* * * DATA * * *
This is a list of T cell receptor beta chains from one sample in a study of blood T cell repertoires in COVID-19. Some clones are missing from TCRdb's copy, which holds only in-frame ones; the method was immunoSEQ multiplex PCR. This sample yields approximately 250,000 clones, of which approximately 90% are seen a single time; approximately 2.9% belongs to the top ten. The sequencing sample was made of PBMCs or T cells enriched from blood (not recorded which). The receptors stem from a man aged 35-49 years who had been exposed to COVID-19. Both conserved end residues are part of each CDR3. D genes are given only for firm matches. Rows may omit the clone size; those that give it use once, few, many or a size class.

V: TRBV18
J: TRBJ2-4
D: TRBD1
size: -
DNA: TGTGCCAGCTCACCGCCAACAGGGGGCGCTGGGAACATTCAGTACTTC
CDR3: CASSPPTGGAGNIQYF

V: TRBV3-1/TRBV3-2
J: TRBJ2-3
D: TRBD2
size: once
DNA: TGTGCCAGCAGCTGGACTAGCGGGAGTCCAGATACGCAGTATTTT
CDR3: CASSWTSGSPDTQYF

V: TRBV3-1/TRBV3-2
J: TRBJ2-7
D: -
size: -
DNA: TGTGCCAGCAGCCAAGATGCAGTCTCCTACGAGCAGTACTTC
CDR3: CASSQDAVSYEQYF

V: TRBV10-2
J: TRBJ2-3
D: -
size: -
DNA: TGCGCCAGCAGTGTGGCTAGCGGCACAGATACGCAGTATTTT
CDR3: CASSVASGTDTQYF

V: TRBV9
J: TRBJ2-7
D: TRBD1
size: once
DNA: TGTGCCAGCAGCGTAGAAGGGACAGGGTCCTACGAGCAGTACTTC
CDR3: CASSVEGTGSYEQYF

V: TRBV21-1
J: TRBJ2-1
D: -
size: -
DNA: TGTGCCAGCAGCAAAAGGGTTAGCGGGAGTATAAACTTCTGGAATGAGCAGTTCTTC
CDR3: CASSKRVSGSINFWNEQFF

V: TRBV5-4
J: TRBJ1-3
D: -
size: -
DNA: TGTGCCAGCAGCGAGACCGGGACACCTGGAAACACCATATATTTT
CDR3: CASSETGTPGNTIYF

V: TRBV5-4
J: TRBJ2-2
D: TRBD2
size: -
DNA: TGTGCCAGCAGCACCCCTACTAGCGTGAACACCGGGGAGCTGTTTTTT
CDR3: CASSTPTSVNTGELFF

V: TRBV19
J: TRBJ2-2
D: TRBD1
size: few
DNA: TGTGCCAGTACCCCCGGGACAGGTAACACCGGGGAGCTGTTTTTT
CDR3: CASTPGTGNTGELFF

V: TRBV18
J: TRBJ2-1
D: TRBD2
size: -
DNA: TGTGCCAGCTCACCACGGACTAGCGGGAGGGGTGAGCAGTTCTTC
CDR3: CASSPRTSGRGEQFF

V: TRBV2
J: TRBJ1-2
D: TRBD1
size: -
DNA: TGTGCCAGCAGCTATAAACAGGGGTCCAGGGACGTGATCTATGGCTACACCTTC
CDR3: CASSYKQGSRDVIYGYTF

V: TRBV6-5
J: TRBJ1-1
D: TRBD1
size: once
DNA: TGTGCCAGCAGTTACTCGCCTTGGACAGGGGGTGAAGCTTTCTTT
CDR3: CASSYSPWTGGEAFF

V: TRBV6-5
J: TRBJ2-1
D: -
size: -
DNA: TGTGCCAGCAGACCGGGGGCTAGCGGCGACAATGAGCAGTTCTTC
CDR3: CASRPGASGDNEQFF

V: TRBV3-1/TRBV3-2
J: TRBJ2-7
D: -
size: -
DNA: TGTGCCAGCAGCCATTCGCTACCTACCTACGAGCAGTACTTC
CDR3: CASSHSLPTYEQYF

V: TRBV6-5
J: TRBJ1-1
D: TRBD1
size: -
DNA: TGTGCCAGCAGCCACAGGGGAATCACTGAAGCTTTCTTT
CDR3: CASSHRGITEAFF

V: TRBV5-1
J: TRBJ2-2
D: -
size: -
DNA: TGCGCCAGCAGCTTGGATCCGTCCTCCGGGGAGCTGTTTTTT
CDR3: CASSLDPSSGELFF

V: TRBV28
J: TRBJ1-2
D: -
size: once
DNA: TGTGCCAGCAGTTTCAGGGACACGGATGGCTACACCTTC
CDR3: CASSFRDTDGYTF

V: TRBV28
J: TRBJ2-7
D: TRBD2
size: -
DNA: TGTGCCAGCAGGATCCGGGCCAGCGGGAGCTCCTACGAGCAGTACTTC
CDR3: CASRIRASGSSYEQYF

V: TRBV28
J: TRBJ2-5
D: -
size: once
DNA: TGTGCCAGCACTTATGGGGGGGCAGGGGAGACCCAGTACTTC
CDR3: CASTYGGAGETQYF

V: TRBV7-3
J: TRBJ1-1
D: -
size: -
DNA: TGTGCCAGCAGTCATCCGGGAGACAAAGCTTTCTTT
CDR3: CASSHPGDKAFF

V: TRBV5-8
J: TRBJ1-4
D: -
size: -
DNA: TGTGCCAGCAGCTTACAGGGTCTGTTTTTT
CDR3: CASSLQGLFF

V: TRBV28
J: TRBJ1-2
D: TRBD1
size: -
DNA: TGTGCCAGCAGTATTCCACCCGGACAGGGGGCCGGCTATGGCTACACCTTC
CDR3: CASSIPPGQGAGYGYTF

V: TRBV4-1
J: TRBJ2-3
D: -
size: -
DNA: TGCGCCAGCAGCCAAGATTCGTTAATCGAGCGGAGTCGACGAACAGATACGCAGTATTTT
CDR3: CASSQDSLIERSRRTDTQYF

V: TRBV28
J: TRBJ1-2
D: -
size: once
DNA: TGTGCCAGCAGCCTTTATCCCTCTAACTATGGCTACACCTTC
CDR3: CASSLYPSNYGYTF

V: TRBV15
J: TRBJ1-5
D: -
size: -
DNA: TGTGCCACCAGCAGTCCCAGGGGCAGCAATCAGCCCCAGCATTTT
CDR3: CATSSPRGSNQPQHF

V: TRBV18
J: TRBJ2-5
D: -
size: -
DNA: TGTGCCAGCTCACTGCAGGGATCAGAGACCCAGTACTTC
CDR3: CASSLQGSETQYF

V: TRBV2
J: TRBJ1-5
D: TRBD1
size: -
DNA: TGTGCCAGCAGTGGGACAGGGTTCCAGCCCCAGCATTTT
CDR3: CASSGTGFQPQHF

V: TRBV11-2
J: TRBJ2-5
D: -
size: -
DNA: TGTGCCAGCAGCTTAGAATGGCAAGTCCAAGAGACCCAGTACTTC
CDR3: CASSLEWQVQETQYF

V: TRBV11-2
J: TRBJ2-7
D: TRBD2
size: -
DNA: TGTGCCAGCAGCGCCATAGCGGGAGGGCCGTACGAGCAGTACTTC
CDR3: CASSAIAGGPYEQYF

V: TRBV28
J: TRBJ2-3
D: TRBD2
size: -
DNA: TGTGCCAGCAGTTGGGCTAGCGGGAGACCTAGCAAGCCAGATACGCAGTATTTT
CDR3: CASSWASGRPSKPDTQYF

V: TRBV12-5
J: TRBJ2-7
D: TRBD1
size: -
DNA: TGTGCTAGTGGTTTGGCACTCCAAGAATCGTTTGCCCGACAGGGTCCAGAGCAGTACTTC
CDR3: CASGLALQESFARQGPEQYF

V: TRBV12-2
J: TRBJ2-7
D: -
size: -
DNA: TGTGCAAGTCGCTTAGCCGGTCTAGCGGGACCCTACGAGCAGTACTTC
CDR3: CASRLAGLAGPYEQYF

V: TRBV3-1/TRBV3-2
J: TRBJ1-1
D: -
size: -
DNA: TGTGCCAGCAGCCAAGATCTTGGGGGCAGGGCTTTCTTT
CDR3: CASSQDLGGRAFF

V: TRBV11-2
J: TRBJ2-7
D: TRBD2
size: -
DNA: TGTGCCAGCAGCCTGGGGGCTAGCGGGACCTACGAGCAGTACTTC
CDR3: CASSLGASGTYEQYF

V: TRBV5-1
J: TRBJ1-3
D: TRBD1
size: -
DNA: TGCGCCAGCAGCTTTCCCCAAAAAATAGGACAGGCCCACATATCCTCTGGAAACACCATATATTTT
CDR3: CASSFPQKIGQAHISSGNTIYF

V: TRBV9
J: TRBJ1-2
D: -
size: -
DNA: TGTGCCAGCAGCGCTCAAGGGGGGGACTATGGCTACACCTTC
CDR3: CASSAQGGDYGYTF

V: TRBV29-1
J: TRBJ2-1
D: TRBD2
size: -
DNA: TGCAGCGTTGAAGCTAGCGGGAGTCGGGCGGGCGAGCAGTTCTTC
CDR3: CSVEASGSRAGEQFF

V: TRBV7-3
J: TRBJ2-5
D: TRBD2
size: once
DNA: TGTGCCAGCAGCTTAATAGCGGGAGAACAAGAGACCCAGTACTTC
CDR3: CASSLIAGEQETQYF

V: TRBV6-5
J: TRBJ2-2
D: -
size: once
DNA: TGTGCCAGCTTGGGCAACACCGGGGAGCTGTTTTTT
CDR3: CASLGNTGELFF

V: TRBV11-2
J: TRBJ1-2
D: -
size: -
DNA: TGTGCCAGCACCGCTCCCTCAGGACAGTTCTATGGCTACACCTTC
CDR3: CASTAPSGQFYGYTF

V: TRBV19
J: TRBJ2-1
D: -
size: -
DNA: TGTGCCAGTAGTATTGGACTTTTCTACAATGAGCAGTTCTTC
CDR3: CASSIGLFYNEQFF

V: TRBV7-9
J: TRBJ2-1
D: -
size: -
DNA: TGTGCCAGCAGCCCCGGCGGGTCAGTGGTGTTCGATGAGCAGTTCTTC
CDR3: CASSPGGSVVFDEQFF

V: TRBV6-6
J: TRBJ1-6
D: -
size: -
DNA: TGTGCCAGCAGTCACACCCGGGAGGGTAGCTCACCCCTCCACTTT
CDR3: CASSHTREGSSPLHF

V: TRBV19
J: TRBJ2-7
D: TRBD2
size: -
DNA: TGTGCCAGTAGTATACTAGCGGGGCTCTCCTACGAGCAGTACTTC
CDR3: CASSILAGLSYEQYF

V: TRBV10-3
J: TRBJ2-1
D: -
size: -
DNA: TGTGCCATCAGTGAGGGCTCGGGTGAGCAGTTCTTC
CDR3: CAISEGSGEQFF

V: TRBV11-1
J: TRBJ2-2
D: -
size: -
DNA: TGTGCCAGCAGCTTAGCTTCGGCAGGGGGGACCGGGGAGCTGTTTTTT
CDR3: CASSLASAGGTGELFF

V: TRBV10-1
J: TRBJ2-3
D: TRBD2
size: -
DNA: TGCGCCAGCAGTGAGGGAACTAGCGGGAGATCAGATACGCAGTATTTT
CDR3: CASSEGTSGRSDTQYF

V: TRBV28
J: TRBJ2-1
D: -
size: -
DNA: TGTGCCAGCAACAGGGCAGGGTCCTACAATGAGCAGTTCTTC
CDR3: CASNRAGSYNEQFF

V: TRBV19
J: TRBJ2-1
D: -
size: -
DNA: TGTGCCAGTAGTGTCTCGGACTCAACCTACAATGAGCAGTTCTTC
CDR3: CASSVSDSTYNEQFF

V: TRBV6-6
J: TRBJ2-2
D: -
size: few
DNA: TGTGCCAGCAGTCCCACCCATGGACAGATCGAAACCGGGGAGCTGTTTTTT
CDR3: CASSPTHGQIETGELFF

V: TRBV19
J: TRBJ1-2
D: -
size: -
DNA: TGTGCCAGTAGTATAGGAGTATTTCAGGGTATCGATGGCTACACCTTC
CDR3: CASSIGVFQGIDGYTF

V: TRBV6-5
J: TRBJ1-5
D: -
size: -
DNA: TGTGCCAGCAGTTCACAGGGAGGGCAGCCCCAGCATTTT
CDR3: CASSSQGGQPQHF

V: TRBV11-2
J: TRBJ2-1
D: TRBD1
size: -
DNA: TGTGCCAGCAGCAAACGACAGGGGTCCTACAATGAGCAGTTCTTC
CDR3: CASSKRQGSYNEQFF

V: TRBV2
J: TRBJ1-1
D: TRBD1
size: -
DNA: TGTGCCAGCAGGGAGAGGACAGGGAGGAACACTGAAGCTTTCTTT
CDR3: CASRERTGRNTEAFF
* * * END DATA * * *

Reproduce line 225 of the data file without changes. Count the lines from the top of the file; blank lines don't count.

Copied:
J: TRBJ2-5